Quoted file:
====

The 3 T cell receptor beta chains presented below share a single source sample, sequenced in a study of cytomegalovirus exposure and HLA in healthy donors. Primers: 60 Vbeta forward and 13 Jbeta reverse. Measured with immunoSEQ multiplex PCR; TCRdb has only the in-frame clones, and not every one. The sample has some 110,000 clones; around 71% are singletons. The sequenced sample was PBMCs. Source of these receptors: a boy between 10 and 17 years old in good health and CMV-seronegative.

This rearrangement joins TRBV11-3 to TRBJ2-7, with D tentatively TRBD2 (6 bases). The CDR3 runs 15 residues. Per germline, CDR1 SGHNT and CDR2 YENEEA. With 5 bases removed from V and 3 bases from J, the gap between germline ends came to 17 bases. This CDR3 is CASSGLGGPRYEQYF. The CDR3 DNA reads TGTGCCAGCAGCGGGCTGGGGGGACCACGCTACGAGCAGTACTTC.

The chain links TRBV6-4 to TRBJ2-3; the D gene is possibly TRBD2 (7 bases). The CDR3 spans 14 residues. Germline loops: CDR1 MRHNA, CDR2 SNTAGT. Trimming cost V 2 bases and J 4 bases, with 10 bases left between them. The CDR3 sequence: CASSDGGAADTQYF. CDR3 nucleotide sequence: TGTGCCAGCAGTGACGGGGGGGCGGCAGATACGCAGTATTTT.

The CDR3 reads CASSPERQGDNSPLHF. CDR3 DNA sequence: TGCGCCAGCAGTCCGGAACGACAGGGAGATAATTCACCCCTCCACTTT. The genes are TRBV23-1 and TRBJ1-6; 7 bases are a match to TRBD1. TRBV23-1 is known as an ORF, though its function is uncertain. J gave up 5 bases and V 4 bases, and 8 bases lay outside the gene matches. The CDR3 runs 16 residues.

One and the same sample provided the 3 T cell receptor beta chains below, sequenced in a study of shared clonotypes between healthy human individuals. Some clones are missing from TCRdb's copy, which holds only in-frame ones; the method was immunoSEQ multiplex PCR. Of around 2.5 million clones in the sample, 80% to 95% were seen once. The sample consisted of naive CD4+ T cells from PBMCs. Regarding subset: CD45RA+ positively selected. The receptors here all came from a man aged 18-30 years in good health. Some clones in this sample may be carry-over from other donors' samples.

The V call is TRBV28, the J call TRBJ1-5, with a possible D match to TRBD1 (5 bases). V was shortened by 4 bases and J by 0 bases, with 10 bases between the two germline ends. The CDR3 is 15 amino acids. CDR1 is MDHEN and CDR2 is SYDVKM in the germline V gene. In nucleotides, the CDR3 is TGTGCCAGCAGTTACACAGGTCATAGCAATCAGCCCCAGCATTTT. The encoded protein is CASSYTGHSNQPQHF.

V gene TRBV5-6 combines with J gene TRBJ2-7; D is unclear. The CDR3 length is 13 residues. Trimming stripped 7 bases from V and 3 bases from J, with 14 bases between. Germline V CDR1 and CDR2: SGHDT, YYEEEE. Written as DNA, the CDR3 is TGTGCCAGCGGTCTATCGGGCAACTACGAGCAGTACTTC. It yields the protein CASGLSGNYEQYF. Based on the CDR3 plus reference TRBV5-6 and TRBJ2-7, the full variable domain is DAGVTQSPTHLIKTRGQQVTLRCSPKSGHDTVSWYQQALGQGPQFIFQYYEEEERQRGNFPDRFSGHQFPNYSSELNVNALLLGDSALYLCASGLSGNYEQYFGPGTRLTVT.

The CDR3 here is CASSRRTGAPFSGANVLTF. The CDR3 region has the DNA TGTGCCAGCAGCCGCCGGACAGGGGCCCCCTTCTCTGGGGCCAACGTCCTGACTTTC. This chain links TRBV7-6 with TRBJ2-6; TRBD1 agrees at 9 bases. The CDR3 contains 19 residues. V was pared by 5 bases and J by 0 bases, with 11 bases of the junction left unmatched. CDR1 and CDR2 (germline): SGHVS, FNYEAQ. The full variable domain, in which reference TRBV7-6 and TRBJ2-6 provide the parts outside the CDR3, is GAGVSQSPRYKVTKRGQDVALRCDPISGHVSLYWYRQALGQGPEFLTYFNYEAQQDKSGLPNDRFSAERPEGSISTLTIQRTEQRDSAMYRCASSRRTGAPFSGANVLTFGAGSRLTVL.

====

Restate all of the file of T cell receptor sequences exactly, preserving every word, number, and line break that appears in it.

The 3 T cell receptor beta chains presented below share a single source sample, sequenced in a study of cytomegalovirus exposure and HLA in healthy donors. Primers: 60 Vbeta forward and 13 Jbeta reverse. Measured with immunoSEQ multiplex PCR; TCRdb has only the in-frame clones, and not every one. The sample has some 110,000 clones; around 71% are singletons. The sequenced sample was PBMCs. Source of these receptors: a boy between 10 and 17 years old in good health and CMV-seronegative.

This rearrangement joins TRBV11-3 to TRBJ2-7, with D tentatively TRBD2 (6 bases). The CDR3 runs 15 residues. Per germline, CDR1 SGHNT and CDR2 YENEEA. With 5 bases removed from V and 3 bases from J, the gap between germline ends came to 17 bases. This CDR3 is CASSGLGGPRYEQYF. The CDR3 DNA reads TGTGCCAGCAGCGGGCTGGGGGGACCACGCTACGAGCAGTACTTC.

The chain links TRBV6-4 to TRBJ2-3; the D gene is possibly TRBD2 (7 bases). The CDR3 spans 14 residues. Germline loops: CDR1 MRHNA, CDR2 SNTAGT. Trimming cost V 2 bases and J 4 bases, with 10 bases left between them. The CDR3 sequence: CASSDGGAADTQYF. CDR3 nucleotide sequence: TGTGCCAGCAGTGACGGGGGGGCGGCAGATACGCAGTATTTT.

The CDR3 reads CASSPERQGDNSPLHF. CDR3 DNA sequence: TGCGCCAGCAGTCCGGAACGACAGGGAGATAATTCACCCCTCCACTTT. The genes are TRBV23-1 and TRBJ1-6; 7 bases are a match to TRBD1. TRBV23-1 is known as an ORF, though its function is uncertain. J gave up 5 bases and V 4 bases, and 8 bases lay outside the gene matches. The CDR3 runs 16 residues.

One and the same sample provided the 3 T cell receptor beta chains below, sequenced in a study of shared clonotypes between healthy human individuals. Some clones are missing from TCRdb's copy, which holds only in-frame ones; the method was immunoSEQ multiplex PCR. Of around 2.5 million clones in the sample, 80% to 95% were seen once. The sample consisted of naive CD4+ T cells from PBMCs. Regarding subset: CD45RA+ positively selected. The receptors here all came from a man aged 18-30 years in good health. Some clones in this sample may be carry-over from other donors' samples.

The V call is TRBV28, the J call TRBJ1-5, with a possible D match to TRBD1 (5 bases). V was shortened by 4 bases and J by 0 bases, with 10 bases between the two germline ends. The CDR3 is 15 amino acids. CDR1 is MDHEN and CDR2 is SYDVKM in the germline V gene. In nucleotides, the CDR3 is TGTGCCAGCAGTTACACAGGTCATAGCAATCAGCCCCAGCATTTT. The encoded protein is CASSYTGHSNQPQHF.

V gene TRBV5-6 combines with J gene TRBJ2-7; D is unclear. The CDR3 length is 13 residues. Trimming stripped 7 bases from V and 3 bases from J, with 14 bases between. Germline V CDR1 and CDR2: SGHDT, YYEEEE. Written as DNA, the CDR3 is TGTGCCAGCGGTCTATCGGGCAACTACGAGCAGTACTTC. It yields the protein CASGLSGNYEQYF. Based on the CDR3 plus reference TRBV5-6 and TRBJ2-7, the full variable domain is DAGVTQSPTHLIKTRGQQVTLRCSPKSGHDTVSWYQQALGQGPQFIFQYYEEEERQRGNFPDRFSGHQFPNYSSELNVNALLLGDSALYLCASGLSGNYEQYFGPGTRLTVT.

The CDR3 here is CASSRRTGAPFSGANVLTF. The CDR3 region has the DNA TGTGCCAGCAGCCGCCGGACAGGGGCCCCCTTCTCTGGGGCCAACGTCCTGACTTTC. This chain links TRBV7-6 with TRBJ2-6; TRBD1 agrees at 9 bases. The CDR3 contains 19 residues. V was pared by 5 bases and J by 0 bases, with 11 bases of the junction left unmatched. CDR1 and CDR2 (germline): SGHVS, FNYEAQ. The full variable domain, in which reference TRBV7-6 and TRBJ2-6 provide the parts outside the CDR3, is GAGVSQSPRYKVTKRGQDVALRCDPISGHVSLYWYRQALGQGPEFLTYFNYEAQQDKSGLPNDRFSAERPEGSISTLTIQRTEQRDSAMYRCASSRRTGAPFSGANVLTFGAGSRLTVL.